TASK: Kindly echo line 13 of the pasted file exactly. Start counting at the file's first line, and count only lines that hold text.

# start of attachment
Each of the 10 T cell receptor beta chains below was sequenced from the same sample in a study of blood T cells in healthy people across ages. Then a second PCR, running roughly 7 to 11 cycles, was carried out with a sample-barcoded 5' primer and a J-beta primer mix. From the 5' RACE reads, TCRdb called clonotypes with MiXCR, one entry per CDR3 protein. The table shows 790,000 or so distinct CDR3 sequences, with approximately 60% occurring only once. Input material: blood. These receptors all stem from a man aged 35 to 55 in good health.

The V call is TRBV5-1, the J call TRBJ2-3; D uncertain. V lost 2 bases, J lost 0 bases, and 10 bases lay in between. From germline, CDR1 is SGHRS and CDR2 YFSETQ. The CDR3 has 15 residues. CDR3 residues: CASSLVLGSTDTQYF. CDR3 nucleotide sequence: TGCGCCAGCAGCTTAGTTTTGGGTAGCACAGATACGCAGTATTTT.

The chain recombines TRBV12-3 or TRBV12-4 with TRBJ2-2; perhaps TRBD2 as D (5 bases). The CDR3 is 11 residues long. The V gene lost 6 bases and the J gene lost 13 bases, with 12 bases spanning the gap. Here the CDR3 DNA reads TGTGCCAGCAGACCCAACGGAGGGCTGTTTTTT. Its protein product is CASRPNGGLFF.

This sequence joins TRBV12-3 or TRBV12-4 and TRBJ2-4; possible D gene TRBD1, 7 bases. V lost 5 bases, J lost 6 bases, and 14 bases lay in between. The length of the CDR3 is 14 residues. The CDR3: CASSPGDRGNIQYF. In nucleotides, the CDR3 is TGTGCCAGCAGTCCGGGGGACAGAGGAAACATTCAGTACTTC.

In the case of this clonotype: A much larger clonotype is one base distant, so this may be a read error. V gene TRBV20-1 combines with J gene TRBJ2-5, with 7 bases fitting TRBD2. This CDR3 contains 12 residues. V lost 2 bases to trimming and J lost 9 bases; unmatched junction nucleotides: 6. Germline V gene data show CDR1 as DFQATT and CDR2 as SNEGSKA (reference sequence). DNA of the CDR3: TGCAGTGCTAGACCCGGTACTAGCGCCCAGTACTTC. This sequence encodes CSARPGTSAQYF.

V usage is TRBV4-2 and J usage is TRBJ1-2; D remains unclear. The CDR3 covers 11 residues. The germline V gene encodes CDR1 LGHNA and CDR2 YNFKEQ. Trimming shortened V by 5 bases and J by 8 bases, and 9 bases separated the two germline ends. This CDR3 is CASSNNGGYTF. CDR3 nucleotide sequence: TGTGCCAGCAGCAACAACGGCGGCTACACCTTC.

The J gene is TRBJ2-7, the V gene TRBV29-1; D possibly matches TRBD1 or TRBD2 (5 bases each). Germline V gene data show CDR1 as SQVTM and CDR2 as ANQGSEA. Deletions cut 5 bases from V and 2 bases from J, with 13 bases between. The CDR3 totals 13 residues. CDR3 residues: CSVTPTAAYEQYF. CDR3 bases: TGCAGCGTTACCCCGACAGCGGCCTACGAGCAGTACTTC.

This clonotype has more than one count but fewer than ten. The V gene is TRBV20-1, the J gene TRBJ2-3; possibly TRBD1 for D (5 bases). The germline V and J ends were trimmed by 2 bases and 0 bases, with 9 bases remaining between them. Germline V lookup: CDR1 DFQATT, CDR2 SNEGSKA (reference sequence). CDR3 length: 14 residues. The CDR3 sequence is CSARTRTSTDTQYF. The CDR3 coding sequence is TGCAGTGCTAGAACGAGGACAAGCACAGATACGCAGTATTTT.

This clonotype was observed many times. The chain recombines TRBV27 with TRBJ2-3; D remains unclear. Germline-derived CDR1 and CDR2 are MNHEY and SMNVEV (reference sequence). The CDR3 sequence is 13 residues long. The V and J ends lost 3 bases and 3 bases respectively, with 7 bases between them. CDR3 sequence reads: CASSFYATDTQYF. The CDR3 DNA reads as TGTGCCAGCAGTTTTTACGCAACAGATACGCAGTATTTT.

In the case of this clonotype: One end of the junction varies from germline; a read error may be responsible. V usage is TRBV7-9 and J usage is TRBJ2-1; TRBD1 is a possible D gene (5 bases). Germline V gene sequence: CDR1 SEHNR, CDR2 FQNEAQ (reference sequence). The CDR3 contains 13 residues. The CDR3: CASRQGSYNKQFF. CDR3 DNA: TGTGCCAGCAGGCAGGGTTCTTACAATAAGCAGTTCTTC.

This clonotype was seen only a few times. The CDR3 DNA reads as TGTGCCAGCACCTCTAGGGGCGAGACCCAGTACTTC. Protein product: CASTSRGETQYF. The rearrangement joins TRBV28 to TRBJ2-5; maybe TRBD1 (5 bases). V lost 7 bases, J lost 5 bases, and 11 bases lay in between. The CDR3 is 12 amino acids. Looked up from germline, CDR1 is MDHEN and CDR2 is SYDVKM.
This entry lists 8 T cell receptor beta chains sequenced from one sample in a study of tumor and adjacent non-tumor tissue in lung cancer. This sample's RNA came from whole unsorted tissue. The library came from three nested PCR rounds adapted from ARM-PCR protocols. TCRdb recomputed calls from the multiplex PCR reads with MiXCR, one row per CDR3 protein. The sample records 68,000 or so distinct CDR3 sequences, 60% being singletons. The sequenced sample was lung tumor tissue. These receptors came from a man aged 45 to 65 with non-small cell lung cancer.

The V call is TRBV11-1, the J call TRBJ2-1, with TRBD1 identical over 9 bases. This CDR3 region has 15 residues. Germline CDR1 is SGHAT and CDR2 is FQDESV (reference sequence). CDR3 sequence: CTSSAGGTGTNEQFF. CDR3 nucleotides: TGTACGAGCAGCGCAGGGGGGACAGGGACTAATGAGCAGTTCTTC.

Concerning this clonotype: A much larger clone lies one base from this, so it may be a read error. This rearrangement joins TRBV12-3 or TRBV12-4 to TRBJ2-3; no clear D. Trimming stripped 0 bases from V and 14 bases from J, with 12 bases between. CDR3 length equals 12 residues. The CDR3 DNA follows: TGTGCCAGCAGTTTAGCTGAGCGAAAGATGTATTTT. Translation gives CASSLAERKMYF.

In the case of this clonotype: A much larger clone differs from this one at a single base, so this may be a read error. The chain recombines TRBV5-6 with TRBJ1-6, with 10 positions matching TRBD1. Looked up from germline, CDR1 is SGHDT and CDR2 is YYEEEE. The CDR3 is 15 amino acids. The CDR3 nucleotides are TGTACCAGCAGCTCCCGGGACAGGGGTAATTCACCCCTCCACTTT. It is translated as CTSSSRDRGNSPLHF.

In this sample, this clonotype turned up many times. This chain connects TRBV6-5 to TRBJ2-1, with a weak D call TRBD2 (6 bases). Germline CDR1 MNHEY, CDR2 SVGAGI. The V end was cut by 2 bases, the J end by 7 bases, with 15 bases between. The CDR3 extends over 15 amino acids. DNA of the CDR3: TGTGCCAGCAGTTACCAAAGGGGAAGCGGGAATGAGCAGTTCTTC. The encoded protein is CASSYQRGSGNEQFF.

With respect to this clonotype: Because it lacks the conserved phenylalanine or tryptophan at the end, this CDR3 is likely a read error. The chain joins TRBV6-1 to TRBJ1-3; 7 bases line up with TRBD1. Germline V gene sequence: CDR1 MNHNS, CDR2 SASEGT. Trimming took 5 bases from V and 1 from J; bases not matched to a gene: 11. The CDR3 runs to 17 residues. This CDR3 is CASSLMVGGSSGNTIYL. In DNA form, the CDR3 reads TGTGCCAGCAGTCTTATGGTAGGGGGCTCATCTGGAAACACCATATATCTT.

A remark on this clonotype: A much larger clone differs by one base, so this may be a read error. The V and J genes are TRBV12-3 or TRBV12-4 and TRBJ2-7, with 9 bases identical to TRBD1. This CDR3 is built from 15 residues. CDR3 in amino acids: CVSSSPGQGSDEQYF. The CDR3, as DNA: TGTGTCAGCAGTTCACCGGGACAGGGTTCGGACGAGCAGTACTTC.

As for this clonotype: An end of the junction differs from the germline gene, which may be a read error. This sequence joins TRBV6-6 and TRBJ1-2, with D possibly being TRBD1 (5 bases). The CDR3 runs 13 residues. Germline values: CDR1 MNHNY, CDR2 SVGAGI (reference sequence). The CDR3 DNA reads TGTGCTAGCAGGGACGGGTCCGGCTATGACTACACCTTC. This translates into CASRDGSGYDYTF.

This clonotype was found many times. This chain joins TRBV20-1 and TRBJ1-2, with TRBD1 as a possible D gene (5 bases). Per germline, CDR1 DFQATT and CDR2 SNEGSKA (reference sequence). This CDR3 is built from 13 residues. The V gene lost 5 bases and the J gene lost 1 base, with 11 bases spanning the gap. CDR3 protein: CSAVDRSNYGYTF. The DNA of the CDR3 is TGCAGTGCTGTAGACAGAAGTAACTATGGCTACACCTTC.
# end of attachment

The V call is TRBV11-1, the J call TRBJ2-1, with TRBD1 identical over 9 bases. This CDR3 region has 15 residues. Germline CDR1 is SGHAT and CDR2 is FQDESV (reference sequence). CDR3 sequence: CTSSAGGTGTNEQFF. CDR3 nucleotides: TGTACGAGCAGCGCAGGGGGGACAGGGACTAATGAGCAGTTCTTC.